The bilateral trade deficit with China was up again after a sharp drop in February, rising 11.9% to $21.7 billion, while the deficit with Korea edged up to $0.6 billion as the U.S. free trade agreement with that country took effect. Virtually all other bilateral deficits saw increases as well, including 66.1% with the European Union (to $9.8 billion), 1.4% with Japan (to $7.1 billion), 5.2% with Mexico (to $6.1 billion), 52.8% with Germany (to $5.5 billion), 6.9% with Canada (to $3.1 billion), and 42.1% with Venezuela (to $2.7 billion).
The U.S. ran trade surpluses with Hong Kong (down 3.2% to $3.0 billion), Australia (up 17.6% to $2.0 billion), Singapore (up 28.6% to $0.9 billion) and Egypt (unchanged at $0.2 billion).
Click here for Census report on trade deficit
AD/CV Notices: Steel Wire, Thermal Paper, Garlic, Polyester Fiber, Hangers
Commodity: Galvanized steel wire.
Country: China and Mexico.
Nature of Notice: Final negative AD and CV injury determinations.
Details: AD/CV duty cash deposits collected will be returned and no AD or CV duty orders will be issued.
Commodity: Lightweight thermal paper.
Nature of Notice: Rescission of administrative review of AD duty order for the period Nov. 1, 2010, through Oct. 31, 2011, based on the petitioner’s withdrawal of its request for review.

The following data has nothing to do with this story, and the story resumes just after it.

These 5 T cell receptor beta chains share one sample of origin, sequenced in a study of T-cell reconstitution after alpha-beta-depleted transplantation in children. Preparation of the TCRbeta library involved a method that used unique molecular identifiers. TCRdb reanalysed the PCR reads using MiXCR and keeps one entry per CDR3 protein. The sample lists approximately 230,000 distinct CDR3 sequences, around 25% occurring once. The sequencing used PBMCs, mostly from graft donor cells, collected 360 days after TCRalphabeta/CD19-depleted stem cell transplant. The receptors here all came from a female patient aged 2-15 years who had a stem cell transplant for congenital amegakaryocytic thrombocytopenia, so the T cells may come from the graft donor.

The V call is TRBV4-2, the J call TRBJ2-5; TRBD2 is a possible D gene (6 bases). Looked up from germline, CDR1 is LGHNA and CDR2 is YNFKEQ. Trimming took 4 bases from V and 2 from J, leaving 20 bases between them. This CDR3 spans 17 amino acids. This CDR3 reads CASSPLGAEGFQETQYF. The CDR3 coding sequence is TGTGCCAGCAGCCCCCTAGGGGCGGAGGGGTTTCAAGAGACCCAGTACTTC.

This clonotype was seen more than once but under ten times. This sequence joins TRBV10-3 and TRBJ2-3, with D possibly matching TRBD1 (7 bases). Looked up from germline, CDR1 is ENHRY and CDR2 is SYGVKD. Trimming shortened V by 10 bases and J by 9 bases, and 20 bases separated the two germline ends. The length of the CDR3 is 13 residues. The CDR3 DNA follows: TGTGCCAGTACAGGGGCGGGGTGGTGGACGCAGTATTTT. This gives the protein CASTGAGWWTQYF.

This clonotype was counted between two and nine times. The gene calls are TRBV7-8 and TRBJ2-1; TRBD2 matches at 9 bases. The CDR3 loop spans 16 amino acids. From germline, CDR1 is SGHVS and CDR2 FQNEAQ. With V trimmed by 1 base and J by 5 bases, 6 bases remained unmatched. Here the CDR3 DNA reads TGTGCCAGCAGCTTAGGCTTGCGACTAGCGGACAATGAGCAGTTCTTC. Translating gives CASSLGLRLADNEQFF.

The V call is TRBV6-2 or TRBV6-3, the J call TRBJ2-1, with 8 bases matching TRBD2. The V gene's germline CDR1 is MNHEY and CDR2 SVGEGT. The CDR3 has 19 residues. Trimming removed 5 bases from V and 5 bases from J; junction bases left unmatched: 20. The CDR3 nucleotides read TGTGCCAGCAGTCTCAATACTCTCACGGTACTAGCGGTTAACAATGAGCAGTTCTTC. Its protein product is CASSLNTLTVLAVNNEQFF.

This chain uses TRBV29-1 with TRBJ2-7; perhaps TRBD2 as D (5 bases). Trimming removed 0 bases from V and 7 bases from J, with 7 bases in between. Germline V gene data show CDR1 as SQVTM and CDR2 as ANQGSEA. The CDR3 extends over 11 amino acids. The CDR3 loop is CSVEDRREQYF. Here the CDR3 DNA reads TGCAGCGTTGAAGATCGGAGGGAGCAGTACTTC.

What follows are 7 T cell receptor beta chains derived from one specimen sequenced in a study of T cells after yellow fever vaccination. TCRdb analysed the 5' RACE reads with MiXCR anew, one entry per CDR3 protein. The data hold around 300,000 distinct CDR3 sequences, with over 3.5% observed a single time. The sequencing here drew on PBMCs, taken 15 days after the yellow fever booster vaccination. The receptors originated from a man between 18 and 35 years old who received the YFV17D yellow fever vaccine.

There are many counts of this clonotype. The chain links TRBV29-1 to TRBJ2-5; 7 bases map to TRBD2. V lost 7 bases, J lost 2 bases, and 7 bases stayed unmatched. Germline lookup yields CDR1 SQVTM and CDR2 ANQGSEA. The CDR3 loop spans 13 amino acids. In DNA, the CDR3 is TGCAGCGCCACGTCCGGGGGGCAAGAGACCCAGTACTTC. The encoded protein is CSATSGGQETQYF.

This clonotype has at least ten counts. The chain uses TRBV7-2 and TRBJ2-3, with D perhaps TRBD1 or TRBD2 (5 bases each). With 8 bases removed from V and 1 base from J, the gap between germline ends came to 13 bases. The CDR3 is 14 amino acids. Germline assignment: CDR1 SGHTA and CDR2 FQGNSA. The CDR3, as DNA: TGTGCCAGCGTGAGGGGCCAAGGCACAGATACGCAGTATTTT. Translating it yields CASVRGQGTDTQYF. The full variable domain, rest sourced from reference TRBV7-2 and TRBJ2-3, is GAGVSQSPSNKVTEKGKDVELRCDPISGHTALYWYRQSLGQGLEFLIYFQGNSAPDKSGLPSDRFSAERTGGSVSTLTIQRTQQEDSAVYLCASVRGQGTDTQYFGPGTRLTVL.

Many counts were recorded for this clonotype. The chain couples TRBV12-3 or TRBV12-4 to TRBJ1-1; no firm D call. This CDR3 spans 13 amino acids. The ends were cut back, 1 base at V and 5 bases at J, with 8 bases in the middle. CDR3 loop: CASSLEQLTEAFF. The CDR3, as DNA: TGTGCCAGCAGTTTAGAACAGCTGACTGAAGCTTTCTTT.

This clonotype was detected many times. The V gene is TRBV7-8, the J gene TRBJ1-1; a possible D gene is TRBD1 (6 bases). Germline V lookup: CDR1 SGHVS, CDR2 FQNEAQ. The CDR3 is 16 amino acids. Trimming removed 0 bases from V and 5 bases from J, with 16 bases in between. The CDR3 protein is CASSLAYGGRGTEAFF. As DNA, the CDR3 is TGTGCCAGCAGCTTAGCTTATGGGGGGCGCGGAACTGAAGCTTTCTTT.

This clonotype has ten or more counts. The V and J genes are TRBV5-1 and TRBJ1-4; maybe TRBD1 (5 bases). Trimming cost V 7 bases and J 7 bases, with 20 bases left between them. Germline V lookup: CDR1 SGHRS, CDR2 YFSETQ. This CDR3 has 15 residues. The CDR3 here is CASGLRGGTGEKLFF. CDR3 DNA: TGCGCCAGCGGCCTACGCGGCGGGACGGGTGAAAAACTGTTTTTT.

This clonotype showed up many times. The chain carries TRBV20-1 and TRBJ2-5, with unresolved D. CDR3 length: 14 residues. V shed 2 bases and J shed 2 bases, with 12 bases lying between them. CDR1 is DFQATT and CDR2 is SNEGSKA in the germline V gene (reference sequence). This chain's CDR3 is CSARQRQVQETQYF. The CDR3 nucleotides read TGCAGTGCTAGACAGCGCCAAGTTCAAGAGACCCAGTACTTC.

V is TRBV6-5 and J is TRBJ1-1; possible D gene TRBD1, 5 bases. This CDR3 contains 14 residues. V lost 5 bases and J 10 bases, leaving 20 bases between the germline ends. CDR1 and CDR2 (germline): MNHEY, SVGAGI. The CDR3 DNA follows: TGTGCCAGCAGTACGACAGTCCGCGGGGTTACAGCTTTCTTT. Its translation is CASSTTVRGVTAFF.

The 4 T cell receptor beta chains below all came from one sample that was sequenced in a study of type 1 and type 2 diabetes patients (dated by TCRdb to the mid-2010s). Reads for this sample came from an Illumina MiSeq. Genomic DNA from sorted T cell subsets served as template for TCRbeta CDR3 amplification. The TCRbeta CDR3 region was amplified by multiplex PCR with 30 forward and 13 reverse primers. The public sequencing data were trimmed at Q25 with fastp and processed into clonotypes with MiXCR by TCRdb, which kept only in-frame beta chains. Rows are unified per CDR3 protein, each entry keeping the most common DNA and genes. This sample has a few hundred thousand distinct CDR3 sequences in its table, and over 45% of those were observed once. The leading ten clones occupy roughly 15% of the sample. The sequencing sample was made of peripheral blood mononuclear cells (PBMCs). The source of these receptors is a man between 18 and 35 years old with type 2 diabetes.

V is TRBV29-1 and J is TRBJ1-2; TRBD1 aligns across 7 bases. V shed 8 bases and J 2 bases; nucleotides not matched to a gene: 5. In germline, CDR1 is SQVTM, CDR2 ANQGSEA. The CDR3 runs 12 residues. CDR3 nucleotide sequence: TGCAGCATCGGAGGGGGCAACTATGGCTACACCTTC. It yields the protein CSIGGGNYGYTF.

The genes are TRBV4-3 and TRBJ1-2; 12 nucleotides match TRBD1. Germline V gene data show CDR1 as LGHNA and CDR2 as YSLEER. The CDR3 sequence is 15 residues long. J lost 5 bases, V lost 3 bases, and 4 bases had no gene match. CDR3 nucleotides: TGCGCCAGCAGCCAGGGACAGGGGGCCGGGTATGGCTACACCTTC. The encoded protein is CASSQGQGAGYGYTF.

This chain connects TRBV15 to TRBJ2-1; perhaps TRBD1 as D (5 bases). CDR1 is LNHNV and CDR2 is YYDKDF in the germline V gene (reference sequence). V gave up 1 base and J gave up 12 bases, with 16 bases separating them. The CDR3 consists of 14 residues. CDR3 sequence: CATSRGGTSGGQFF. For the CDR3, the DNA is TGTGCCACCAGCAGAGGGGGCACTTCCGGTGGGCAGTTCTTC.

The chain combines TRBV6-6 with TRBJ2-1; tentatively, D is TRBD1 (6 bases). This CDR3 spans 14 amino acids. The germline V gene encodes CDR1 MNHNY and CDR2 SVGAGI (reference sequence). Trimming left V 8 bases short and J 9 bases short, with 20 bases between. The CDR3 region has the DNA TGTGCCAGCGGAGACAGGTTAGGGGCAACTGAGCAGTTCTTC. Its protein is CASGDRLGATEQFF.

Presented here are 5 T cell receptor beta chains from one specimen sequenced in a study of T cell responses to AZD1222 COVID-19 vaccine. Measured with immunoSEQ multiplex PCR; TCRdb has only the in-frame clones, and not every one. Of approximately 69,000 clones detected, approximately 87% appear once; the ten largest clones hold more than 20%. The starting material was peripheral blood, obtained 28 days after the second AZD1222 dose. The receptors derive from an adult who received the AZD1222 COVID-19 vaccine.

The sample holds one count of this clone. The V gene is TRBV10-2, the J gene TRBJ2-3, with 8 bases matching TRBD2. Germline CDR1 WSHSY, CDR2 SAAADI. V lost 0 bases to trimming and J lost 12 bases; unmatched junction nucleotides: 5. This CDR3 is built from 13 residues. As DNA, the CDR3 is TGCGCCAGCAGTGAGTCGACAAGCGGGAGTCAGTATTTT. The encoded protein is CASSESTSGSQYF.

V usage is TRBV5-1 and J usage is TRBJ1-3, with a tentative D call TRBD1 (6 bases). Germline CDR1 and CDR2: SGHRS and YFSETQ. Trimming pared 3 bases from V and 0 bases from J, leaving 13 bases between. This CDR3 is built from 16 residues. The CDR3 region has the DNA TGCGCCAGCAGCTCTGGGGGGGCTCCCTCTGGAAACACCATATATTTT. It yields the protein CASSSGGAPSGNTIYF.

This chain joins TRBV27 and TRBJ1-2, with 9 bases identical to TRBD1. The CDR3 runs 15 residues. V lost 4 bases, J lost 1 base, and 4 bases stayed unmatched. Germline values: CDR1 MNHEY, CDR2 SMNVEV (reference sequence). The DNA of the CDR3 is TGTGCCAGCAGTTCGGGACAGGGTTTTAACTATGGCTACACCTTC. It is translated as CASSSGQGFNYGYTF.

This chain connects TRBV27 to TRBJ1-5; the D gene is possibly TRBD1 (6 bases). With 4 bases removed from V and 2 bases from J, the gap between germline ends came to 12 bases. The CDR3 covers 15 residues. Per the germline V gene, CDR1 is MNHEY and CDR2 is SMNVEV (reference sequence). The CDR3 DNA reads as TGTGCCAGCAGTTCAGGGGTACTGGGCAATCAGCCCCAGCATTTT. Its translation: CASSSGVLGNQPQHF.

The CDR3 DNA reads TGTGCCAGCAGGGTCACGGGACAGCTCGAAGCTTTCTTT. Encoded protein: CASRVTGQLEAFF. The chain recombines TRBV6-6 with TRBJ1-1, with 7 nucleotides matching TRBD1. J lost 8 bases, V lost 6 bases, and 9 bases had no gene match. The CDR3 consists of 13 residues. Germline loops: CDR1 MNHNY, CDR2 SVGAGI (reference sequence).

Details: AD duties on imports of subject merchandise during this period will be assessed at rates equal to the AD cash deposit required at the time of entry or withdrawal from warehouse for consumption.
Commodity: Fresh garlic.
Nature of Notice: Continuation of AD duty order for five years, effective April 30.
Details: The products subject to this order are all grades of garlic, whole or separated into constituent cloves, whether or not peeled, fresh, chilled, frozen, provisionally preserved or packed in water or other neutral substance, but not prepared or preserved by the addition of other ingredients or heat processing. The subject garlic is currently classifiable under HTSUS 0703.20.0010, 0703.20.0020, 0703.20.0090, 0710.80.7060, 0710.80.9750, 0711.90.6500 and 2005.99.9700. The scope of the order does not include (a) garlic that has been mechanically harvested and that is primarily, but not exclusively, destined for non-fresh use, or (b) garlic that has been specially prepared and cultivated prior to planting and then harvested and otherwise prepared for use as seed.
Nature of Notice: Clarification that agencies have initiated sunset reviews of the AD duty order on polyester staple fiber, not activated carbon, from China.
Commodity: Steel wire garment hangers.
Country: Vietnam and Taiwan.
Nature of Notice: Postponement of preliminary AD duty determinations from June 6 to July 26.
Commodity: Steel wire garment hangers.
Nature of Notice: Extension from July 2 to Oct. 30 of time limit for preliminary results of administrative review of AD duty order for the period Oct. 1, 2010, through Sept. 30, 2011.
Foreign Regulatory Changes Could Affect Exports of Organic Products, Appliances, Paint, Cigarettes, Milk